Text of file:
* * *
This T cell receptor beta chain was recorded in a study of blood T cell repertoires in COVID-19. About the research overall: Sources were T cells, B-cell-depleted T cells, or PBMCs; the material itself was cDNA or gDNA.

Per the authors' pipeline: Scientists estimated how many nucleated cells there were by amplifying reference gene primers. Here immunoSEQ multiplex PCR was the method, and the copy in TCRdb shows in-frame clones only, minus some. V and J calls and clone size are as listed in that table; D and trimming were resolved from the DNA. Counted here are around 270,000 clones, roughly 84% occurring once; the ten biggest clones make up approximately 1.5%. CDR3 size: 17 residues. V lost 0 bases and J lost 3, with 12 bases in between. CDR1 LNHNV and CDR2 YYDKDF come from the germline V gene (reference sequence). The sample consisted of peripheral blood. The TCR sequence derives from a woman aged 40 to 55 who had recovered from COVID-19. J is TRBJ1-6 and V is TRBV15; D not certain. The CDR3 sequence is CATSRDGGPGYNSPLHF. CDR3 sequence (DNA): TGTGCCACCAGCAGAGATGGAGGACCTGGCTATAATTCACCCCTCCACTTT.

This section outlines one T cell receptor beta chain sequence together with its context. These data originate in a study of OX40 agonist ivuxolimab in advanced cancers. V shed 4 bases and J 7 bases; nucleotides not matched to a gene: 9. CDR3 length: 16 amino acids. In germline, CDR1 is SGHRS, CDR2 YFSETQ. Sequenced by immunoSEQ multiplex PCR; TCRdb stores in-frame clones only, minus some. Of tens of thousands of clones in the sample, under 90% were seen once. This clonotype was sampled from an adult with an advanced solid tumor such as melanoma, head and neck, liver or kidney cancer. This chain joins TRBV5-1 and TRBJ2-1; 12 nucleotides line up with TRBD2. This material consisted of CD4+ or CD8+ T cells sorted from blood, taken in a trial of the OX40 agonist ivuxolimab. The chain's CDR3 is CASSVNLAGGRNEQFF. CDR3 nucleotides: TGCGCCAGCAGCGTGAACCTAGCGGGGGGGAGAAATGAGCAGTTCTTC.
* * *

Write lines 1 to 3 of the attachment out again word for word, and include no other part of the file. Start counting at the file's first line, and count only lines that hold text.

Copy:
This T cell receptor beta chain was recorded in a study of blood T cell repertoires in COVID-19. About the research overall: Sources were T cells, B-cell-depleted T cells, or PBMCs; the material itself was cDNA or gDNA.

Per the authors' pipeline: Scientists estimated how many nucleated cells there were by amplifying reference gene primers. Here immunoSEQ multiplex PCR was the method, and the copy in TCRdb shows in-frame clones only, minus some. V and J calls and clone size are as listed in that table; D and trimming were resolved from the DNA. Counted here are around 270,000 clones, roughly 84% occurring once; the ten biggest clones make up approximately 1.5%. CDR3 size: 17 residues. V lost 0 bases and J lost 3, with 12 bases in between. CDR1 LNHNV and CDR2 YYDKDF come from the germline V gene (reference sequence). The sample consisted of peripheral blood. The TCR sequence derives from a woman aged 40 to 55 who had recovered from COVID-19. J is TRBJ1-6 and V is TRBV15; D not certain. The CDR3 sequence is CATSRDGGPGYNSPLHF. CDR3 sequence (DNA): TGTGCCACCAGCAGAGATGGAGGACCTGGCTATAATTCACCCCTCCACTTT.

This section outlines one T cell receptor beta chain sequence together with its context. These data originate in a study of OX40 agonist ivuxolimab in advanced cancers. V shed 4 bases and J 7 bases; nucleotides not matched to a gene: 9. CDR3 length: 16 amino acids. In germline, CDR1 is SGHRS, CDR2 YFSETQ. Sequenced by immunoSEQ multiplex PCR; TCRdb stores in-frame clones only, minus some. Of tens of thousands of clones in the sample, under 90% were seen once. This clonotype was sampled from an adult with an advanced solid tumor such as melanoma, head and neck, liver or kidney cancer. This chain joins TRBV5-1 and TRBJ2-1; 12 nucleotides line up with TRBD2. This material consisted of CD4+ or CD8+ T cells sorted from blood, taken in a trial of the OX40 agonist ivuxolimab. The chain's CDR3 is CASSVNLAGGRNEQFF. CDR3 nucleotides: TGCGCCAGCAGCGTGAACCTAGCGGGGGGGAGAAATGAGCAGTTCTTC.